“They say it’s an incurable disease, but I would say it’s an underfunded disease,” Freelon said. “With the kind of resources that other causes have been able to garner—let’s say heart disease or cancer—there’s a lot more money flowing into that research.” Bedlack explained that the endowed professorship will eventually be valued at $2.5 million and will fund a faculty member who will focus exclusively on ALS research. Currently, no Duke faculty members are dedicated solely to ALS research, with Bedlack noting that he spends about only 50 percent of his time studying the disease. He added that a committee will be used to determine who will receive the position. “I hope it’s me [the committee selects] because I’m very passionate about [ALS],” he said. “But if it’s not, it’s still a win for the people in North Carolina because somebody would be focused full-time on ALS.” ALS is a degenerative disease that affects motor neurons, which Bedlack described as wires that connect the decision-making part of the brain to a person’s muscles. Over time, he explained, people with ALS become paralyzed and eventually are unable to breathe. “I have less and less mobility, less and less control of the voluntary muscles with me,” Freelon said of his condition. “[My ALS symptoms] started in the legs. I’ve had to learn to walk with a cane, to be careful about falling and to learn how to accept help from other people.” The disease first gained public awareness through the Ice Bucket Challenge, a viral trend in which individuals dumped buckets of frigid
water on themselves and invited others to donate to the ALS Association, eventually raising more than $115 million. Despite some advances in treating the severity of ALS symptoms, there is no cure for the disease, with patients surviving an average of two to five years after diagnosis, according to the ALS Association. Since the disease affects very few individuals—about two per every 100,000 people—relatively little research has been conducted on its biological basis and treatment. Duke was among the first hospitals in the country to establish a dedicated clinic for treating ALS symptoms in 2001, Bedlack said. At the facility, patients are seen by a social worker, a research nurse and an
entire team of therapists who individually specialize in communication, swallowing, nutrition, breathing, arm functions and leg functions. Since the founding of the Duke clinic, Bedlack said he has noticed that patients who undergo treatment live longer than statistically anticipated. Bedlack explained that his inspiration for starting the clinic came during the early 90s, when he saw his first patient with the disease. “I remember being fascinated by this person’s story and neurological exam,” he said. “Then, [I became] just absolutely amazed by how much we didn’t know about ALS—why it happened and why See ALS on Page 5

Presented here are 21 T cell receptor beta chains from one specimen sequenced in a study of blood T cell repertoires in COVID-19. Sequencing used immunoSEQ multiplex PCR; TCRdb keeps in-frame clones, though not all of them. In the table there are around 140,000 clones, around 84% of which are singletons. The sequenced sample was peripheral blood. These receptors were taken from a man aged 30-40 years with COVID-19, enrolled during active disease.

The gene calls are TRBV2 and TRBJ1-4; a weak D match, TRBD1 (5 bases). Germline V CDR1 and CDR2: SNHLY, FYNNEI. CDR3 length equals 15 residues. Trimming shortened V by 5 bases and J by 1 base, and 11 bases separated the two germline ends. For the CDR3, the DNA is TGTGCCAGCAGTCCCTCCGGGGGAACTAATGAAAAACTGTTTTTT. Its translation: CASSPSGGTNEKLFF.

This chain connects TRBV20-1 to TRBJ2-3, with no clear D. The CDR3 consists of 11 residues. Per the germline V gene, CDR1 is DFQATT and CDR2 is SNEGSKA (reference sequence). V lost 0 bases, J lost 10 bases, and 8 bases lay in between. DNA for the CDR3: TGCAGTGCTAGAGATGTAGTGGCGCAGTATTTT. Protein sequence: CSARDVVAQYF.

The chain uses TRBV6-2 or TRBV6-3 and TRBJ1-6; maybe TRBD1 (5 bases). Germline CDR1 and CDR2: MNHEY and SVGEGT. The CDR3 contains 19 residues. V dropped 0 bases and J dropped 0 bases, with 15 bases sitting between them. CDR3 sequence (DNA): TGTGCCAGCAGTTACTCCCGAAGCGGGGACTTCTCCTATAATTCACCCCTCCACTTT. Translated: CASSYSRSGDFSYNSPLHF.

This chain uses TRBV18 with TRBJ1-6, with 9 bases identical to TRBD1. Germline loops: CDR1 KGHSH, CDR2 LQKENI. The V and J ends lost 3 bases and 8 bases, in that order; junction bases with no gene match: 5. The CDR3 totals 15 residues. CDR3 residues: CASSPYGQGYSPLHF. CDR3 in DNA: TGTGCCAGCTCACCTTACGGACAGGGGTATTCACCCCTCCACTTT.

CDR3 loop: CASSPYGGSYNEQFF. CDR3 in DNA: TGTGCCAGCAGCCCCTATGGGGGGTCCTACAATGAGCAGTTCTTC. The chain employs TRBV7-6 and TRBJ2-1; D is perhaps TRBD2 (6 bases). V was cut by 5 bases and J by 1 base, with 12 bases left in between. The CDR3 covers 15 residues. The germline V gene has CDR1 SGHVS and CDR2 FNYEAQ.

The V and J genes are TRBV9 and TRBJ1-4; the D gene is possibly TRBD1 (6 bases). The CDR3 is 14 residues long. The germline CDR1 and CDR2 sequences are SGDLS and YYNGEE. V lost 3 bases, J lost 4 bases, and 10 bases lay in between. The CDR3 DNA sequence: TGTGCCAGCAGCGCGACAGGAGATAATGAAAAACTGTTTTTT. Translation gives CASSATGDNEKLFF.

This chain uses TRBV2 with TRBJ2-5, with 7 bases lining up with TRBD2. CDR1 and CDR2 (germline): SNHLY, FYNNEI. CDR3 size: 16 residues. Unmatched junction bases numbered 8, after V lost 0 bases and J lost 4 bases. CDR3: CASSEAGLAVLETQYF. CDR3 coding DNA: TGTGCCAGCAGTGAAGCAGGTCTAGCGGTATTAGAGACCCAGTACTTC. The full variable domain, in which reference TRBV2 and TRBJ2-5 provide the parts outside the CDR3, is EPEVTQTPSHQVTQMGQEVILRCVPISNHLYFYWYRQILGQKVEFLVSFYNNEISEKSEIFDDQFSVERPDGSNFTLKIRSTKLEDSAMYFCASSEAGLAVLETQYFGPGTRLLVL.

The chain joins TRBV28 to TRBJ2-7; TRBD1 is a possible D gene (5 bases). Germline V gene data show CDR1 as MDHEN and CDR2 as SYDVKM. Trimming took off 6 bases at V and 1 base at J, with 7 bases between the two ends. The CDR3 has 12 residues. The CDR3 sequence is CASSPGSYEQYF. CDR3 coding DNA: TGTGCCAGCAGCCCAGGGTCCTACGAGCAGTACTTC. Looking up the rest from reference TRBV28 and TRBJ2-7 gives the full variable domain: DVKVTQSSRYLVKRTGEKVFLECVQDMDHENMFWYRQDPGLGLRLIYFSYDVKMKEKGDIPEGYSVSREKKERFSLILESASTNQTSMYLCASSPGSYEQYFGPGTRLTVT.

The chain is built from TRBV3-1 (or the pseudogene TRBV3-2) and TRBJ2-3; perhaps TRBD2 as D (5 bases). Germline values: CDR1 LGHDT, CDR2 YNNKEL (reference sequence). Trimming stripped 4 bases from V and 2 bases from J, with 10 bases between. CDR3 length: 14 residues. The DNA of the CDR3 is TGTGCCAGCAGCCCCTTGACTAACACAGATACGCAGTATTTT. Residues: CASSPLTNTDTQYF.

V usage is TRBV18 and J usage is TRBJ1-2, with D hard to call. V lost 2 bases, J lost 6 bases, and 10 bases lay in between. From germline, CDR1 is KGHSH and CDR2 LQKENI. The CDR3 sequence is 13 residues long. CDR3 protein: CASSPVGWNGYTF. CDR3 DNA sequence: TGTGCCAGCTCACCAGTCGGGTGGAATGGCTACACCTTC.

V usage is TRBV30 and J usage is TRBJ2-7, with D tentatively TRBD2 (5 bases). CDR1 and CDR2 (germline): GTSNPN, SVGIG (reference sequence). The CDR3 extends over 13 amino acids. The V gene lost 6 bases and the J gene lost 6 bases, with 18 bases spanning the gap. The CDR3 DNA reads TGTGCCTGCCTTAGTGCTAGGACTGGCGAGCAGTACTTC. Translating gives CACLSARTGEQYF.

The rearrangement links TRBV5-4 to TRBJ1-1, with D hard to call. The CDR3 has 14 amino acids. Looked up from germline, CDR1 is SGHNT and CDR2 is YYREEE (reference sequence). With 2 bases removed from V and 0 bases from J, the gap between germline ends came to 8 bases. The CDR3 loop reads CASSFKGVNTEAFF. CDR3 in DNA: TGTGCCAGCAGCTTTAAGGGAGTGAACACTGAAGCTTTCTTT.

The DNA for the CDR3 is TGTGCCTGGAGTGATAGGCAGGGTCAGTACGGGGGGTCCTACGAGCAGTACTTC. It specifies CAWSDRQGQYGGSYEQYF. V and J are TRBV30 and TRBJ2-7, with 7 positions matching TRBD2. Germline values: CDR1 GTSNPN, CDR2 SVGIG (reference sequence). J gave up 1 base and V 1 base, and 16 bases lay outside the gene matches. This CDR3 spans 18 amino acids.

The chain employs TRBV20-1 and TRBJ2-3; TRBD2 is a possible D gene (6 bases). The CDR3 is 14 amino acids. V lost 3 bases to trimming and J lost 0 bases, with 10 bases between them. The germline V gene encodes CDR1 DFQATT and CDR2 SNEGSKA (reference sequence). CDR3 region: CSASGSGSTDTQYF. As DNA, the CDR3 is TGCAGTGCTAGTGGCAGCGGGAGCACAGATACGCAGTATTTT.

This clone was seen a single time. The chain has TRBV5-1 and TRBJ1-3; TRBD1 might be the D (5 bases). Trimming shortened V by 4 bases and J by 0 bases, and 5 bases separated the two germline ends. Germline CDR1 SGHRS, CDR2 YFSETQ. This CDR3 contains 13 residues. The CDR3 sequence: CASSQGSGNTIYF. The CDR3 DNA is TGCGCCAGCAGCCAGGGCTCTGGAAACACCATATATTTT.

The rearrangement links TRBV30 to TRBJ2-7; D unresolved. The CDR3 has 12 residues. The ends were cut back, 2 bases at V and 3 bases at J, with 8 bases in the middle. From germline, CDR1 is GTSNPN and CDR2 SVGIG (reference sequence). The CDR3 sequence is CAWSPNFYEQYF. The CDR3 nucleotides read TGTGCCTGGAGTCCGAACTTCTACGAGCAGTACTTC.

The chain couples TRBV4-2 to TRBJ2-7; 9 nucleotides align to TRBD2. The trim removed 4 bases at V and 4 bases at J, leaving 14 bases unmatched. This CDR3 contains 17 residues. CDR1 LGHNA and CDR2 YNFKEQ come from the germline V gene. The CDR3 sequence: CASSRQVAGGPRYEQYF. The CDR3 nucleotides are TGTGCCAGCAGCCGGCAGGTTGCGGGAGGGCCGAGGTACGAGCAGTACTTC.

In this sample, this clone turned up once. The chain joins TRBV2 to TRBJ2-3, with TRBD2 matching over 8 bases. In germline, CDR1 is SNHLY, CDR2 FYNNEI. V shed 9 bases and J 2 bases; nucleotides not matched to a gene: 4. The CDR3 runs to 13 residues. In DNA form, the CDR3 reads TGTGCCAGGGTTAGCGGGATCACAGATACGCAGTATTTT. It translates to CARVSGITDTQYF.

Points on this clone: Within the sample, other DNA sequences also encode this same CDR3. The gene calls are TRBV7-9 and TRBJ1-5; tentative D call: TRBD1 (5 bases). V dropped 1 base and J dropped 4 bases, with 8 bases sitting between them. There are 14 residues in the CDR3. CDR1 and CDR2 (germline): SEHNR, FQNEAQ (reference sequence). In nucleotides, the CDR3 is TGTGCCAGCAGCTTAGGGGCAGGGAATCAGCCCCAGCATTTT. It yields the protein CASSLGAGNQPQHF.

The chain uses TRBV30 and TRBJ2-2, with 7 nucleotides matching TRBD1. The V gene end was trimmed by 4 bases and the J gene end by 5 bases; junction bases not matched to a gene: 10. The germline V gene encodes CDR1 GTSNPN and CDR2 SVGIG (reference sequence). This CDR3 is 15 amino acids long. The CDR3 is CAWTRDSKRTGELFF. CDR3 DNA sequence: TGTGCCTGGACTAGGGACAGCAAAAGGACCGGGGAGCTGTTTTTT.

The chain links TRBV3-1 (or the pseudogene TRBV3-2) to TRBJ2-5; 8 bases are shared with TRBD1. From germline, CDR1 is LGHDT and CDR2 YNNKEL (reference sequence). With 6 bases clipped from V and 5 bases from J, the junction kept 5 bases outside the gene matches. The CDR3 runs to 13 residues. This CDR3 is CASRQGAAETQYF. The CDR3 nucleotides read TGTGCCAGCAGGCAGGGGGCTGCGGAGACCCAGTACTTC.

Special to The Chronicle Durham architect Phil Freelon led the design team for the Smithsonian National Museum of African American History and Culture and was recently diagnosed with ALS.
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“Just Beat It” Think about it... n That someone you save could be your family member, your roommate, your teammate… n Would you know what to do? Would you be able to save your loved one’s life? n Would you be a bystander or would you take ACTION? Come to Wilson Gym on Monday January 16th (no classes) to “Just Beat It” and learn to Save A Life! 5 different CPR Training Sessions • Session 1: 12:00-12:45 • Session 2: 1:00-1:45 • Session 3: 2:00-2:45 • Session 4: 3:00-3:45 • Session 5: 4:00-4:45
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Students’ baby food company aims to help refugees Bre Bradham The Chronicle Senior Andrew Huang spent last summer working in the Katsikas refugee camp in northern Greece—where he observed five volunteers spending seven hours a day mashing bananas and apples to feed the camp’s approximately 100 babies. This labor-intensive process was strenuous for the Greek camp with 1,200 refugees. In camps like Dadaab in Kenya, where the population has pushed the half-million mark, providing nutrition for about 1000 babies that are born each month strains the financial and labor limits of NGOs and humanitarian aid groups. Duke’s Hult Prize competition winner, HaBaby, seeks to provide an innovative solution to the problem while competing in the world’s largest social entrepreneurship competition. “Babies are the most vulnerable to sickness, malnutrition and to environmental conditions of any
demographic or population in refugee camps—and they are often the most overlooked,” said Huang, one of the HaBaby team’s members. HaBaby will represent Duke in the regional competition for the Hult Prize, where it will have the chance to advance to the global finals and compete for the $1 million social entrepreneurship winnings. This year’s competition centers around a prompt that encourages participants to “build sustainable social enterprises that restore the rights and dignity of 10 million refugees by 2022.” When Huang heard about the Hult Prize and this year’s theme last October, he was immediately interested. “I’ve been trying to continue the type of work that I did at Katsikas in whatever capacity I can at Duke and back home, but it’s been kind of difficult to find ways to have that direct impact,” Huang said. “So when I discovered the Hult Prize, I thought it was great.” Within a week he had connected with senior Adia Coley,